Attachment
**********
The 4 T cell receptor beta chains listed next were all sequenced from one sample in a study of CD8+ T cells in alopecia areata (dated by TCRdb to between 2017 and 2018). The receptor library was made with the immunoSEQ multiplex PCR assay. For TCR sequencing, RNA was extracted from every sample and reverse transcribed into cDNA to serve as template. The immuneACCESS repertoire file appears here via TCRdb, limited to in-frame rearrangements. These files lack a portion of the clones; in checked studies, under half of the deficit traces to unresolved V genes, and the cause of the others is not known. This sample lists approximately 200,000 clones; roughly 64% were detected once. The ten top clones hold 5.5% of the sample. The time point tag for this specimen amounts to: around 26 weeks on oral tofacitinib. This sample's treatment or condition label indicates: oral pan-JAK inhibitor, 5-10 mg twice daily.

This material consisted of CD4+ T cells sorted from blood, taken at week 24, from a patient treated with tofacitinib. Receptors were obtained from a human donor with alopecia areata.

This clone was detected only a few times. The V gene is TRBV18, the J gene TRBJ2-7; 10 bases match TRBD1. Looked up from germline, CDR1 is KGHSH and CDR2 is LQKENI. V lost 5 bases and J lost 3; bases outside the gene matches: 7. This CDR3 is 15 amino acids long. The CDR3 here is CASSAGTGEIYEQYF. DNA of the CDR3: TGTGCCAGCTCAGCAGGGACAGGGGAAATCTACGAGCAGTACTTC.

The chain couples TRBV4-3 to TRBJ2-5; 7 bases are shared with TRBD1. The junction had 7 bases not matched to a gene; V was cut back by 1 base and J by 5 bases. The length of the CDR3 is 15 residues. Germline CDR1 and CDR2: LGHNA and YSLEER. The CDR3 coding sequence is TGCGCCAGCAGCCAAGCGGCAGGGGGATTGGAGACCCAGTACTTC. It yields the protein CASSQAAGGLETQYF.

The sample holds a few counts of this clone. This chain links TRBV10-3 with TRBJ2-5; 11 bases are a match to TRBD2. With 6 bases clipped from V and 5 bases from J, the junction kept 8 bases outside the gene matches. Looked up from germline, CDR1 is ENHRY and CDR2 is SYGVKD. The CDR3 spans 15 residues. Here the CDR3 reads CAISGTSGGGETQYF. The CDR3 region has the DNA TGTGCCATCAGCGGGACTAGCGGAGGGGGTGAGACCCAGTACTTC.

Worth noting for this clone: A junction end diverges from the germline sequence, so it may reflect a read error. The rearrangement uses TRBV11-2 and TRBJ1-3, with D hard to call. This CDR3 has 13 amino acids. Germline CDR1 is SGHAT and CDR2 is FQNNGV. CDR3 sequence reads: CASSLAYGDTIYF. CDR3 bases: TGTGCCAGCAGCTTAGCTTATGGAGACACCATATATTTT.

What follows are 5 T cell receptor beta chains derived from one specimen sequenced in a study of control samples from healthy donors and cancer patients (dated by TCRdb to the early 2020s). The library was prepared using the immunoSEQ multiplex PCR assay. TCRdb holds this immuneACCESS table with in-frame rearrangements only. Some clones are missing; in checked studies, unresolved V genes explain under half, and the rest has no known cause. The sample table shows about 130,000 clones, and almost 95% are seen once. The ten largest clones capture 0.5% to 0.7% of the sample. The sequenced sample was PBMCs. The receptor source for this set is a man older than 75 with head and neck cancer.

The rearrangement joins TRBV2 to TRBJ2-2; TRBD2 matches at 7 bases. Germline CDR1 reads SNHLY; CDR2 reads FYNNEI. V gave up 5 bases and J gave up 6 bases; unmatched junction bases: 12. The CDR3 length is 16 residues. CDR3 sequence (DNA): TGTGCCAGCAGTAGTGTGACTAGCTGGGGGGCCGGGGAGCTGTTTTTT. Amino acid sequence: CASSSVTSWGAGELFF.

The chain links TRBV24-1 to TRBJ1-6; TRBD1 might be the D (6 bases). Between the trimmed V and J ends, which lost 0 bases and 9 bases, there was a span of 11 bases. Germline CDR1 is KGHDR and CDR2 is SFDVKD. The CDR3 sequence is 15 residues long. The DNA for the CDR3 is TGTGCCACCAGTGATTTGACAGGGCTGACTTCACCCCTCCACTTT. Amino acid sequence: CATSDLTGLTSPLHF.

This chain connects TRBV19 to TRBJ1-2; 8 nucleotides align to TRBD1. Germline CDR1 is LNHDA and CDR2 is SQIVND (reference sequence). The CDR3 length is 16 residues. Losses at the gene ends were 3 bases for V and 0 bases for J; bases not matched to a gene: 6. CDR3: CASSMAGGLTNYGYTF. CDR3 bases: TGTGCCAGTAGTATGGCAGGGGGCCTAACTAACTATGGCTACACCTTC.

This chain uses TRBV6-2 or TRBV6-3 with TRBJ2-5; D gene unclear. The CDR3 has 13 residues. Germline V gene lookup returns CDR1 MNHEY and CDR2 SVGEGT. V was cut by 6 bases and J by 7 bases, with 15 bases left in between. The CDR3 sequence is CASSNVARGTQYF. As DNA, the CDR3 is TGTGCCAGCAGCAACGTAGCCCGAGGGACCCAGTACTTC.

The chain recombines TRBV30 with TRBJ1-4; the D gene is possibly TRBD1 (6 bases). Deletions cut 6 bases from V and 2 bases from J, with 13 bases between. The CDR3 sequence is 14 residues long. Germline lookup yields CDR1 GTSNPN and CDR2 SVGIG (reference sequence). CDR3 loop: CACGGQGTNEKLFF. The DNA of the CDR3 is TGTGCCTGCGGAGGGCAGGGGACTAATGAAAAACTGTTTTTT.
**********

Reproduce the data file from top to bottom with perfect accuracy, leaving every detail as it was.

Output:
The 4 T cell receptor beta chains listed next were all sequenced from one sample in a study of CD8+ T cells in alopecia areata (dated by TCRdb to between 2017 and 2018). The receptor library was made with the immunoSEQ multiplex PCR assay. For TCR sequencing, RNA was extracted from every sample and reverse transcribed into cDNA to serve as template. The immuneACCESS repertoire file appears here via TCRdb, limited to in-frame rearrangements. These files lack a portion of the clones; in checked studies, under half of the deficit traces to unresolved V genes, and the cause of the others is not known. This sample lists approximately 200,000 clones; roughly 64% were detected once. The ten top clones hold 5.5% of the sample. The time point tag for this specimen amounts to: around 26 weeks on oral tofacitinib. This sample's treatment or condition label indicates: oral pan-JAK inhibitor, 5-10 mg twice daily.

This material consisted of CD4+ T cells sorted from blood, taken at week 24, from a patient treated with tofacitinib. Receptors were obtained from a human donor with alopecia areata.

This clone was detected only a few times. The V gene is TRBV18, the J gene TRBJ2-7; 10 bases match TRBD1. Looked up from germline, CDR1 is KGHSH and CDR2 is LQKENI. V lost 5 bases and J lost 3; bases outside the gene matches: 7. This CDR3 is 15 amino acids long. The CDR3 here is CASSAGTGEIYEQYF. DNA of the CDR3: TGTGCCAGCTCAGCAGGGACAGGGGAAATCTACGAGCAGTACTTC.

The chain couples TRBV4-3 to TRBJ2-5; 7 bases are shared with TRBD1. The junction had 7 bases not matched to a gene; V was cut back by 1 base and J by 5 bases. The length of the CDR3 is 15 residues. Germline CDR1 and CDR2: LGHNA and YSLEER. The CDR3 coding sequence is TGCGCCAGCAGCCAAGCGGCAGGGGGATTGGAGACCCAGTACTTC. It yields the protein CASSQAAGGLETQYF.

The sample holds a few counts of this clone. This chain links TRBV10-3 with TRBJ2-5; 11 bases are a match to TRBD2. With 6 bases clipped from V and 5 bases from J, the junction kept 8 bases outside the gene matches. Looked up from germline, CDR1 is ENHRY and CDR2 is SYGVKD. The CDR3 spans 15 residues. Here the CDR3 reads CAISGTSGGGETQYF. The CDR3 region has the DNA TGTGCCATCAGCGGGACTAGCGGAGGGGGTGAGACCCAGTACTTC.

Worth noting for this clone: A junction end diverges from the germline sequence, so it may reflect a read error. The rearrangement uses TRBV11-2 and TRBJ1-3, with D hard to call. This CDR3 has 13 amino acids. Germline CDR1 is SGHAT and CDR2 is FQNNGV. CDR3 sequence reads: CASSLAYGDTIYF. CDR3 bases: TGTGCCAGCAGCTTAGCTTATGGAGACACCATATATTTT.

What follows are 5 T cell receptor beta chains derived from one specimen sequenced in a study of control samples from healthy donors and cancer patients (dated by TCRdb to the early 2020s). The library was prepared using the immunoSEQ multiplex PCR assay. TCRdb holds this immuneACCESS table with in-frame rearrangements only. Some clones are missing; in checked studies, unresolved V genes explain under half, and the rest has no known cause. The sample table shows about 130,000 clones, and almost 95% are seen once. The ten largest clones capture 0.5% to 0.7% of the sample. The sequenced sample was PBMCs. The receptor source for this set is a man older than 75 with head and neck cancer.

The rearrangement joins TRBV2 to TRBJ2-2; TRBD2 matches at 7 bases. Germline CDR1 reads SNHLY; CDR2 reads FYNNEI. V gave up 5 bases and J gave up 6 bases; unmatched junction bases: 12. The CDR3 length is 16 residues. CDR3 sequence (DNA): TGTGCCAGCAGTAGTGTGACTAGCTGGGGGGCCGGGGAGCTGTTTTTT. Amino acid sequence: CASSSVTSWGAGELFF.

The chain links TRBV24-1 to TRBJ1-6; TRBD1 might be the D (6 bases). Between the trimmed V and J ends, which lost 0 bases and 9 bases, there was a span of 11 bases. Germline CDR1 is KGHDR and CDR2 is SFDVKD. The CDR3 sequence is 15 residues long. The DNA for the CDR3 is TGTGCCACCAGTGATTTGACAGGGCTGACTTCACCCCTCCACTTT. Amino acid sequence: CATSDLTGLTSPLHF.

This chain connects TRBV19 to TRBJ1-2; 8 nucleotides align to TRBD1. Germline CDR1 is LNHDA and CDR2 is SQIVND (reference sequence). The CDR3 length is 16 residues. Losses at the gene ends were 3 bases for V and 0 bases for J; bases not matched to a gene: 6. CDR3: CASSMAGGLTNYGYTF. CDR3 bases: TGTGCCAGTAGTATGGCAGGGGGCCTAACTAACTATGGCTACACCTTC.

This chain uses TRBV6-2 or TRBV6-3 with TRBJ2-5; D gene unclear. The CDR3 has 13 residues. Germline V gene lookup returns CDR1 MNHEY and CDR2 SVGEGT. V was cut by 6 bases and J by 7 bases, with 15 bases left in between. The CDR3 sequence is CASSNVARGTQYF. As DNA, the CDR3 is TGTGCCAGCAGCAACGTAGCCCGAGGGACCCAGTACTTC.

The chain recombines TRBV30 with TRBJ1-4; the D gene is possibly TRBD1 (6 bases). Deletions cut 6 bases from V and 2 bases from J, with 13 bases between. The CDR3 sequence is 14 residues long. Germline lookup yields CDR1 GTSNPN and CDR2 SVGIG (reference sequence). CDR3 loop: CACGGQGTNEKLFF. The DNA of the CDR3 is TGTGCCTGCGGAGGGCAGGGGACTAATGAAAAACTGTTTTTT.